1. The quality of the DNA is crucial to the survival of the eggs. DNA should be purified as described in Subheading 10.3., step 13. The composition of the solvent in which the DNA is dissolved is very important. The presence of minute amounts of Mg2+ will kill an injected egg as will an overly high concentration of EDTA. The optimal buffer is 10 mM Tris-HCl, pH 7.4, containing 0.1-0.25 mM EDTA (Microinjection TE or MITE; 10).

2. There is no correlation between the concentration of DNA and the resultant copy number of the transgene. However, excessively high concentrations of DNA are toxic to the egg (10).

3. An estimated 1-2 pL of DNA solution enter the egg pronucleus in each microinjection. Most investigators, use concentrations of 1-5 mg/mL and are thus injecting about 500 copies of the DNA fragment depending on the size of the fragment (10). For different fragments, the DNA concentration combining the optimum efficiency of integration and egg survival will vary. One can make up different dilutions of the DNA (1, 2, and 5 mg/mL) and rotate between these dilutions during a microinjection session.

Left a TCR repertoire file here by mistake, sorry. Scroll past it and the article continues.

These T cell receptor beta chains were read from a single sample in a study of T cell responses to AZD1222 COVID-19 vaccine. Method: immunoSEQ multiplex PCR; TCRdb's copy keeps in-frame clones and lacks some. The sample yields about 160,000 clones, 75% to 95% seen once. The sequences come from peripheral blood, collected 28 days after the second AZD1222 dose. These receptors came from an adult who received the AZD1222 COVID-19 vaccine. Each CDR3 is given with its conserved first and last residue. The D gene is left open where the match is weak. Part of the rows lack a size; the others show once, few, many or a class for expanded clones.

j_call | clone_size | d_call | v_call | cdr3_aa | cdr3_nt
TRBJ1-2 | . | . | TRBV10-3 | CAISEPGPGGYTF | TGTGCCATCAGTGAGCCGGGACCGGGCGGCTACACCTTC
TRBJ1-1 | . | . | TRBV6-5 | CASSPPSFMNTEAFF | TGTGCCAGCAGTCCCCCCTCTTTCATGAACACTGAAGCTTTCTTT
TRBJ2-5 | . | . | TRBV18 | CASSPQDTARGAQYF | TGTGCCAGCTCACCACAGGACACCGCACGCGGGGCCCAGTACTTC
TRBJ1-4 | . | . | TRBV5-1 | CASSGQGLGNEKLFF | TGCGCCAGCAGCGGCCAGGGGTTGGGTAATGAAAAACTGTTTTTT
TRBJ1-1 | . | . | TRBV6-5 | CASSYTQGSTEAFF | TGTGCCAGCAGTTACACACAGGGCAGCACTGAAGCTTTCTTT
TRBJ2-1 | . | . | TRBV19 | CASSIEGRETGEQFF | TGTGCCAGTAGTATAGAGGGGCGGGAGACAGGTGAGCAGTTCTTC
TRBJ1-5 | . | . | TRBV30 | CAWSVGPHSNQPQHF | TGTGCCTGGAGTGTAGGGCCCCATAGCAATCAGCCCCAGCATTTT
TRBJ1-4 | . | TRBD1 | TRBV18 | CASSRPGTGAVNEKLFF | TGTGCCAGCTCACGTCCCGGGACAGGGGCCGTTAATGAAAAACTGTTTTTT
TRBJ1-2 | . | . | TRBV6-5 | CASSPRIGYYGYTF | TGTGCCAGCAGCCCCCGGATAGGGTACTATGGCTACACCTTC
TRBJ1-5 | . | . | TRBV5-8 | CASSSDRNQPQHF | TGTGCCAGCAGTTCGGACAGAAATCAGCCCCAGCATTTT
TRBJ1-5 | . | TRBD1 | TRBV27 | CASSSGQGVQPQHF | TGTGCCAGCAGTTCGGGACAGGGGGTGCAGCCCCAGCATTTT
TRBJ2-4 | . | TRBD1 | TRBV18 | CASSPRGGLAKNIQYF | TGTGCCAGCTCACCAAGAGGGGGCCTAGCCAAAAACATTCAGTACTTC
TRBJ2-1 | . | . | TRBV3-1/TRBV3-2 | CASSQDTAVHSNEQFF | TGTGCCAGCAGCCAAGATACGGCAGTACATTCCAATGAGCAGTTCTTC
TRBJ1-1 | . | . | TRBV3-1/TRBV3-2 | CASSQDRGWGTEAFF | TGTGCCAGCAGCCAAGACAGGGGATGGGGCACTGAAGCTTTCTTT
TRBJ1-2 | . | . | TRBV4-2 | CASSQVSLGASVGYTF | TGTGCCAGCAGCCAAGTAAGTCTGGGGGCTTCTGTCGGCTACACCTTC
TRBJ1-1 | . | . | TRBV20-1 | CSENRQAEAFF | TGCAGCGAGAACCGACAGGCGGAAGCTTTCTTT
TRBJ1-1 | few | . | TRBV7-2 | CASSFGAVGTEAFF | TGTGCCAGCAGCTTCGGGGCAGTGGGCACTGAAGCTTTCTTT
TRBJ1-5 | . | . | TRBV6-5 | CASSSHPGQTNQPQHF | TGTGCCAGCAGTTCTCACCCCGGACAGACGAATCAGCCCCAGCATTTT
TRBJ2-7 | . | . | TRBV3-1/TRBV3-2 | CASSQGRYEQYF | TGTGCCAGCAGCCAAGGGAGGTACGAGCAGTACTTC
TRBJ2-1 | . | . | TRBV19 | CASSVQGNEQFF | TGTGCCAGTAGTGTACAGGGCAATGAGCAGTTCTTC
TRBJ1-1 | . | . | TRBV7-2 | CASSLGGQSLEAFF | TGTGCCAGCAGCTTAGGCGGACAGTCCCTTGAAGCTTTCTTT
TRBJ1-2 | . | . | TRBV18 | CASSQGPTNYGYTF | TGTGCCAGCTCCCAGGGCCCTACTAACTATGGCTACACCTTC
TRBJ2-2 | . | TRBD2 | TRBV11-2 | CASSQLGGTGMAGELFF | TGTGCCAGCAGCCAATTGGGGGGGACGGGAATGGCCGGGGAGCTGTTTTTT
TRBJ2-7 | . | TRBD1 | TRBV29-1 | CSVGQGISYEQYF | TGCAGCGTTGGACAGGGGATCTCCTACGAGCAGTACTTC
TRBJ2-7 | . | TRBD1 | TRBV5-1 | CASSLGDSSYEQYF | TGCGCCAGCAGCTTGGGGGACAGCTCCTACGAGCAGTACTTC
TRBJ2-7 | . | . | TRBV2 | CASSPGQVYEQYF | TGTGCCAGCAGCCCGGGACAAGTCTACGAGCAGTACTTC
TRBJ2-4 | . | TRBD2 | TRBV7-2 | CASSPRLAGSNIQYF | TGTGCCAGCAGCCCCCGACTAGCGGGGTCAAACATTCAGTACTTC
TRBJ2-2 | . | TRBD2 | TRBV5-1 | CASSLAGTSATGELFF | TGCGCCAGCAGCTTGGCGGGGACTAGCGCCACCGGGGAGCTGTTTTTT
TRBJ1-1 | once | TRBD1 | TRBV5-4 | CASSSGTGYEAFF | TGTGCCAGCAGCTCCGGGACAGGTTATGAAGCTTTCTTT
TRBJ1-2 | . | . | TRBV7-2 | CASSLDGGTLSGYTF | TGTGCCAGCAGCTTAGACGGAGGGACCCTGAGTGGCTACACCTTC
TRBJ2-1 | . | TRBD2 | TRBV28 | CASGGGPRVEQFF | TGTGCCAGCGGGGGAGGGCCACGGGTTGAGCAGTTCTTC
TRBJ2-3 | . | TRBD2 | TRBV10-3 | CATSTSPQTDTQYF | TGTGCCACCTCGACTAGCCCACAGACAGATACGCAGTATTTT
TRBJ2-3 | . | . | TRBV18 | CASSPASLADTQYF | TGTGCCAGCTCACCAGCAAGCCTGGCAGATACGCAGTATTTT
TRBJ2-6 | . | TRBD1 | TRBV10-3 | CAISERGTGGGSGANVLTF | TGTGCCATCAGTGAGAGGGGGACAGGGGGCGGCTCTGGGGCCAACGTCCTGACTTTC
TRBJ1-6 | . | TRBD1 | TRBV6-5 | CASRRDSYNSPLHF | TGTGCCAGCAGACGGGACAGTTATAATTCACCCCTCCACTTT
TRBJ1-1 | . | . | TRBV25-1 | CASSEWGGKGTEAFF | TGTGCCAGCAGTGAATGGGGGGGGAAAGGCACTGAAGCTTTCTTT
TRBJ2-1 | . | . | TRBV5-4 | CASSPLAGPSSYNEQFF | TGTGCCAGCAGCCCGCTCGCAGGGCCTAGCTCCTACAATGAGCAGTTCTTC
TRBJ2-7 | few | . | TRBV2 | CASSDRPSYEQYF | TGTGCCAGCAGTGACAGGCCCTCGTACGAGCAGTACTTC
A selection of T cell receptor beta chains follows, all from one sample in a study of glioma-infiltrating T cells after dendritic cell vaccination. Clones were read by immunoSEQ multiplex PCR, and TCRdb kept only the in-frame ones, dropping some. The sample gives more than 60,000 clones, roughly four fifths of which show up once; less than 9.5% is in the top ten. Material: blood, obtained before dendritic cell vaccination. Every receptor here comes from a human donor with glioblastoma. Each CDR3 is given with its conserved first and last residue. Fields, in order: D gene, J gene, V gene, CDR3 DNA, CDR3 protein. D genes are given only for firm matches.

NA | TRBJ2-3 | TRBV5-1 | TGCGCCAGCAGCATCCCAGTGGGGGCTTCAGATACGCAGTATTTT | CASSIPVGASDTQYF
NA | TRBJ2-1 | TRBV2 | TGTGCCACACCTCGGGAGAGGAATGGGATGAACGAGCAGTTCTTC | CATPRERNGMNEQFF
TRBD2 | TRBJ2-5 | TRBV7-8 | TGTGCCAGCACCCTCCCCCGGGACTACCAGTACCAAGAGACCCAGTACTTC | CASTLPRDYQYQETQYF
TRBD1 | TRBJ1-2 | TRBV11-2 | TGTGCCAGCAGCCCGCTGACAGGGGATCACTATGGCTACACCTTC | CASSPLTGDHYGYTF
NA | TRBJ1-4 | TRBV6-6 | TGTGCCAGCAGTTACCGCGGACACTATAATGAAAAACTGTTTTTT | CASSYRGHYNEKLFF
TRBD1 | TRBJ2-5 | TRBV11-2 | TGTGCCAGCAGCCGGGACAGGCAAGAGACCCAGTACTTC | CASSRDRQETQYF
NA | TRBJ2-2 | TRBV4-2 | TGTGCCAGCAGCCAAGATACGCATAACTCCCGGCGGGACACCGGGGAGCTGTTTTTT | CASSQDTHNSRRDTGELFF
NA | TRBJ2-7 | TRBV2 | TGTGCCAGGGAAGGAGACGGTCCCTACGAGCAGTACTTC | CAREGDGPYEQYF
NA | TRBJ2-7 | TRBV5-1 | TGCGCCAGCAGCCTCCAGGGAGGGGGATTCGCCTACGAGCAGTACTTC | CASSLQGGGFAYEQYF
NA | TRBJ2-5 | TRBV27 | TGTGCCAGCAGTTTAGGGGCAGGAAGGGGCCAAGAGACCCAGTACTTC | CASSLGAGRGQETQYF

4. The physical state of the DNA has little bearing on the success of the experiment. Cosmid clones of 50 kb can be introduced as easily as DNA of smaller sizes (20) Linearized DNA integrates with a fivefold greater efficiency than circularized DNA (10). The structure of the DNA ends created by different restriction enzymes has no effect on the efficiency of integration or the organization of the resulting transgene (10).

5. Avoid the sticky nucleolus on microinjecting. If this attaches to the injection pipet, it may be drawn out of the egg, thus killing it.

6. A technique has been developed in which DNA complexed with polysine is microinjected into the egg cytoplasm rather than the pronuclei (thus affording a much easier and larger target), 12.5% of pups born from zygotes injected in this manner were transgenic compared with 21.7% for pronuclear injection. No transgenic pups were born from microinjection DNA alone into the cytoplasm (21).

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